Kickstarter: You’re Doing It Wrong

Go throw $1 at a Kickstarter project just because it's cool.

Go throw $1 at a Kickstarter project just because it's cool.
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So, you think you know what’s up with Kickstarter? As someone who visits Kickstarter almost daily, let me tell you something: you have no idea how to really use Kickstarter.

And that’s ok. Nobody told you how to use Kickstarter.

What people DID tell you is that you can get products for cheap by backing them in advanced. Or, you can get cool perks the more you donate. Or, that pledging X amount of dollars for early copies of games (or movies, art, music, etc) is the best way to support a Kickstarter campaign.

And, you know what? This mentality is problematic.

Kickstarter is a platform for funding and investing in ideas that will eventually turn into full products or projects. So, let me repeat: Kickstarter is NOT a pre-order service. Get that out of your head. Sure, you can utilize Kickstarter to get beta access and full copies (usually DRM-free) of games, and that’s awesome. But there are two things to keep note of:

  1. Rewards are rewards.
  2. Reward tiers are suggestions.

So, let’s look at that first point: Rewards are rewards. If you pledge money, you will be rewarded for your enthusiasm and faith in the project. You are not buying things. You do not deserve to get a product when you donate money. That’s like donating to an orphanage and expecting the orphans to wash your car. If a creator/developer wants to offer rewards, that is a perk for you – it’s awesome, but (really) it’s just the creators being nice to you.

Kickstarter is NOT a pre-order service.

And the second point, which I think is the most important: Reward tiers are suggestions. Many people, especially gamers, will not support Kickstarter campaigns because they don’t feel like plopping down $10, $15, or even $25 for a product if they don’t even know if the game will be any good… But, who says you need to put in that much money? If you are expecting to ‘buy’ the product, yes, you will need to put in that money. If you just think the project is cool and you want to support it, you can just put in as little as $1 – and that’s ok. Every little bit does help a Kickstarter campaign.

A Buck For A Duck… A Duck Being Chased and Yelled At

It is OK to only donate $1 to a Kickstarter campaign.

On the Kickstarter blog, Diana Kimball wrote a phenomenal article called “The Power of $1” where she lauds the use of the $1 donation tier.

What does $1 get you these days? Not a lot. Maybe a newspaper, a candy bar, or a bottle of water. But when it comes to Kickstarter, $1 can go a lot farther than you might think.

For creators, a standout $1 reward can make a great first impression. It’s a way to snag a backer’s attention, and bring them into the world of your project. In return, a $1 pledge is a backer’s gesture of support — Kickstarter’s version of “liking” something — since creators get an email notifying them of the action. – Diana Kimball

A $1 pledge is easy money to donate. I’ve got that lying around and I’m more than happy to use that to show my support. Whether it’s a retro styled pixel-art sci-fi adventure game or a revival of an old classic, I can spare one dollar to show my support. And you can too. It all adds up. You can spend $10 to support one Kickstarter, or you can spend $10 to support ten separate Kickstarters with $1 each. It’s still only $10 and that money is going to support some awesome ideas.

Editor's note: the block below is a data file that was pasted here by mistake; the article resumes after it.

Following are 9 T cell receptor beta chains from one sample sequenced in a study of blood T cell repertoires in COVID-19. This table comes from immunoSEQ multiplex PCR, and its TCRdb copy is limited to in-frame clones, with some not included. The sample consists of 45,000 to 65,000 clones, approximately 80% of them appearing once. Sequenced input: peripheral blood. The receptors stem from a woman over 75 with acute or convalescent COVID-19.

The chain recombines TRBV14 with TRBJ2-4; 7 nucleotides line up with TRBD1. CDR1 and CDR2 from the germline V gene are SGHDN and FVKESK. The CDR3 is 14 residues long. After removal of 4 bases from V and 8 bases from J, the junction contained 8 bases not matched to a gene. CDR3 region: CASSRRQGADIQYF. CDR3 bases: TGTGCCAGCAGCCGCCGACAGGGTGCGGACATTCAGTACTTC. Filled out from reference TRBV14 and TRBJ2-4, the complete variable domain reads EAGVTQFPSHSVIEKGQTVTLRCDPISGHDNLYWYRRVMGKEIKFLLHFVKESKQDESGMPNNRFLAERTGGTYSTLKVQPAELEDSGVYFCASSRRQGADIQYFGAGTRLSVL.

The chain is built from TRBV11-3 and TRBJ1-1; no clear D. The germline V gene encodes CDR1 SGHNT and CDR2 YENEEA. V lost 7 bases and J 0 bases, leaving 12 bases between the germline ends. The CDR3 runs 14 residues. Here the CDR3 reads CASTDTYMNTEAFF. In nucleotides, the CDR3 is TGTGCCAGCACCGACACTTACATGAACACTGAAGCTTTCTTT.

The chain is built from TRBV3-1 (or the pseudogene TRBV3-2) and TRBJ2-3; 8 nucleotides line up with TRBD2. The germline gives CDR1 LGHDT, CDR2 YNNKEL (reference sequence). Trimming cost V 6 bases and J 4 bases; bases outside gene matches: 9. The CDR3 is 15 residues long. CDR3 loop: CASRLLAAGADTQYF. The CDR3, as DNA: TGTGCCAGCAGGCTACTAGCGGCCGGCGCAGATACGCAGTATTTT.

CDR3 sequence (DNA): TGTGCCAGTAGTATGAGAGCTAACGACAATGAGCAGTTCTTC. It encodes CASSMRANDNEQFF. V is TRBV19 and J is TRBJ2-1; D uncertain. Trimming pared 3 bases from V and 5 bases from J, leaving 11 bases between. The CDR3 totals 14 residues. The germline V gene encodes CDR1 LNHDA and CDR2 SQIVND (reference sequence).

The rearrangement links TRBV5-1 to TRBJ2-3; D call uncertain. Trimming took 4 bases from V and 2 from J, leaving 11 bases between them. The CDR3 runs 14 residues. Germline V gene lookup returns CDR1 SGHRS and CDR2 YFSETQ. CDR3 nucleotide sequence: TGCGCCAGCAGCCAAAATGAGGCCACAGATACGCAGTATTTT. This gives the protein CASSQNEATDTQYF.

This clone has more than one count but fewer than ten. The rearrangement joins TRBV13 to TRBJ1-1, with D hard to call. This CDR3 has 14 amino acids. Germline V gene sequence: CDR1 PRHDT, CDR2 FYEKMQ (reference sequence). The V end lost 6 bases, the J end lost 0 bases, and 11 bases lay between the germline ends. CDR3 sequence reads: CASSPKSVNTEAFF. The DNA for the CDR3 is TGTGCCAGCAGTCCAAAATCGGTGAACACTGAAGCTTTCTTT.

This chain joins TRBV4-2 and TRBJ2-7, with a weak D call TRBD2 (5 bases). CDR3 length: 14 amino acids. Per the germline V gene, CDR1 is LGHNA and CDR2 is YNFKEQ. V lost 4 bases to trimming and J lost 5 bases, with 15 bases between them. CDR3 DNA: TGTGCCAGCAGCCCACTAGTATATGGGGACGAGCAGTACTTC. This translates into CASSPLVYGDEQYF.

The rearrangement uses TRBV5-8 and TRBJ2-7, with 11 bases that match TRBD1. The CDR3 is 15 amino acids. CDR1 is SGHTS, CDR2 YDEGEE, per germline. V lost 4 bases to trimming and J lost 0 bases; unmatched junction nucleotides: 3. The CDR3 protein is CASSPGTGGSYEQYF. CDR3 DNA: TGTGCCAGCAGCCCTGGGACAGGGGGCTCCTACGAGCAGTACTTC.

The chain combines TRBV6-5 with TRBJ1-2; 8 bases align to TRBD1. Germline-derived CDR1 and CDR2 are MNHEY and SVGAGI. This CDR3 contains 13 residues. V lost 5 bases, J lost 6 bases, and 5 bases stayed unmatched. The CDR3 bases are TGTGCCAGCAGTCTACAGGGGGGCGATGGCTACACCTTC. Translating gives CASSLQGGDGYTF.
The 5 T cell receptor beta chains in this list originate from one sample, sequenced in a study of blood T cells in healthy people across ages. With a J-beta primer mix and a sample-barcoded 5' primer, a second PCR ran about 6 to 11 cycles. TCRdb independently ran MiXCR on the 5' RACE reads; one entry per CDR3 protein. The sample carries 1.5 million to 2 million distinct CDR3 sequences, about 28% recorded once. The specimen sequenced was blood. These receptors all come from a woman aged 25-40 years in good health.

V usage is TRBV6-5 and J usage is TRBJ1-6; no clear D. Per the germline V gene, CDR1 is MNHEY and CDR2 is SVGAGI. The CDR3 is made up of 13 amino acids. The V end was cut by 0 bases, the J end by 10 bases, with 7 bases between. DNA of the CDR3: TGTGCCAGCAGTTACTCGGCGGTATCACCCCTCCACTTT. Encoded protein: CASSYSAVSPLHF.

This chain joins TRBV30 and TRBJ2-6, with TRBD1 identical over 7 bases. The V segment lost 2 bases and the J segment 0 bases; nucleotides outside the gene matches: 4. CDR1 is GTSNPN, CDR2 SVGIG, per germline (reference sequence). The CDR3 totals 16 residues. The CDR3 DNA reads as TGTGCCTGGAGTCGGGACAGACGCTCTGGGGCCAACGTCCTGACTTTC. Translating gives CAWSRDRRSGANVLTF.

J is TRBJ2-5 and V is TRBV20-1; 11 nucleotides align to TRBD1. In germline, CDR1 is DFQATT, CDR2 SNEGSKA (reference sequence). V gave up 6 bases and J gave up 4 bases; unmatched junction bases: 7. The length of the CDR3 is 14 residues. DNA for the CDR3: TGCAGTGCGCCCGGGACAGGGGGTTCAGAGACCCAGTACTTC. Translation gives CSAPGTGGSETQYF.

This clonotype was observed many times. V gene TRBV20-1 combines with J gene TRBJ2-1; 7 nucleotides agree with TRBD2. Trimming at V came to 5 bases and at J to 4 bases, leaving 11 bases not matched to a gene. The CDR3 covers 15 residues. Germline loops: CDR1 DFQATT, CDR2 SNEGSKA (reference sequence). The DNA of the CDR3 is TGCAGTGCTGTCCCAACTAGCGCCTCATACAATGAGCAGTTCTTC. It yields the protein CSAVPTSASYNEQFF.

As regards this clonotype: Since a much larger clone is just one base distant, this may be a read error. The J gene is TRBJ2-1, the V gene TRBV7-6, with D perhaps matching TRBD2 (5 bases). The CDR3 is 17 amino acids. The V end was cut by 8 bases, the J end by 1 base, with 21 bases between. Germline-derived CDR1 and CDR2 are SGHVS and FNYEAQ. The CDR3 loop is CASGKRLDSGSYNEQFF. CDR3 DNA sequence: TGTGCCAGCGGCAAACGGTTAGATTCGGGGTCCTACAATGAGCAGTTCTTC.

Besides, as Kimball notes, there are some GREAT $1 rewards. My favorite example: Penny Arcade’s Kickstarter (successful) to remove ads from their comic’s site offered this for $1:

Gabe followed through with this 50 minute video of him chasing ducks around in circles and yelling out a total of 9,069 backers’ names.

An art-project Kickstarter (successful) called “Molly Crabapple’s Week in Hell” offered a $1 tier which gave any backer “access to a private live stream of the week-long drawing session.” This isn’t game-related, but is still a creative reward to encourage even the smallest of donations. This was a very cool and exceptionally unique way to not only engage her audience, but also pioneer a new way for streaming media technology to be integrated into a supportive and engaging investment environment. So, yay! Art!

My Suggestion

Here’s what you can do. Set aside an amount of money, say $5, per month to put towards Kickstarter campaigns. That’s it, $5. Either spend it all each month on some awesome project(s) or let that roll over and add to it each month to save up to support a big project. But definitely put that measly five bucks towards something cool. Go support some awesome indie project. You’ll be helping out some creators realize their dreams and it will feel great. If everyone did this, just spare a few dollars to support innovative indie creators, imagine all the amazing projects that could be realized. Skip that second cup of coffee tomorrow and use that coffee money to support something awesome.

Go to your couch, dig around for some coins, and go support some crazy indie project on Kickstarter.

I am a huge supporter of Kickstarter, I think it’s a great platform and deserves attention and respect. I’ve already backed several projects ranging from games like Hyper Light Drifter to goofy films like Dude Bro Party Massacre 3 – and, guess what? I was happy just to throw in a buck or two. It’s easy, it feels great, and awesome stuff will come from showing any amount of support for these creative Kickstarter projects

I plan to do more work with Kickstarter here on GameSkinny in the future, hopefully snagging interviews and aiming a spotlight at some deserving projects. Do you have a campaign or a project you’d like to see talked about on GameSkinny? Drop me a tip on Twitter @ZacaJay!

Or, you know, write about it yourself!

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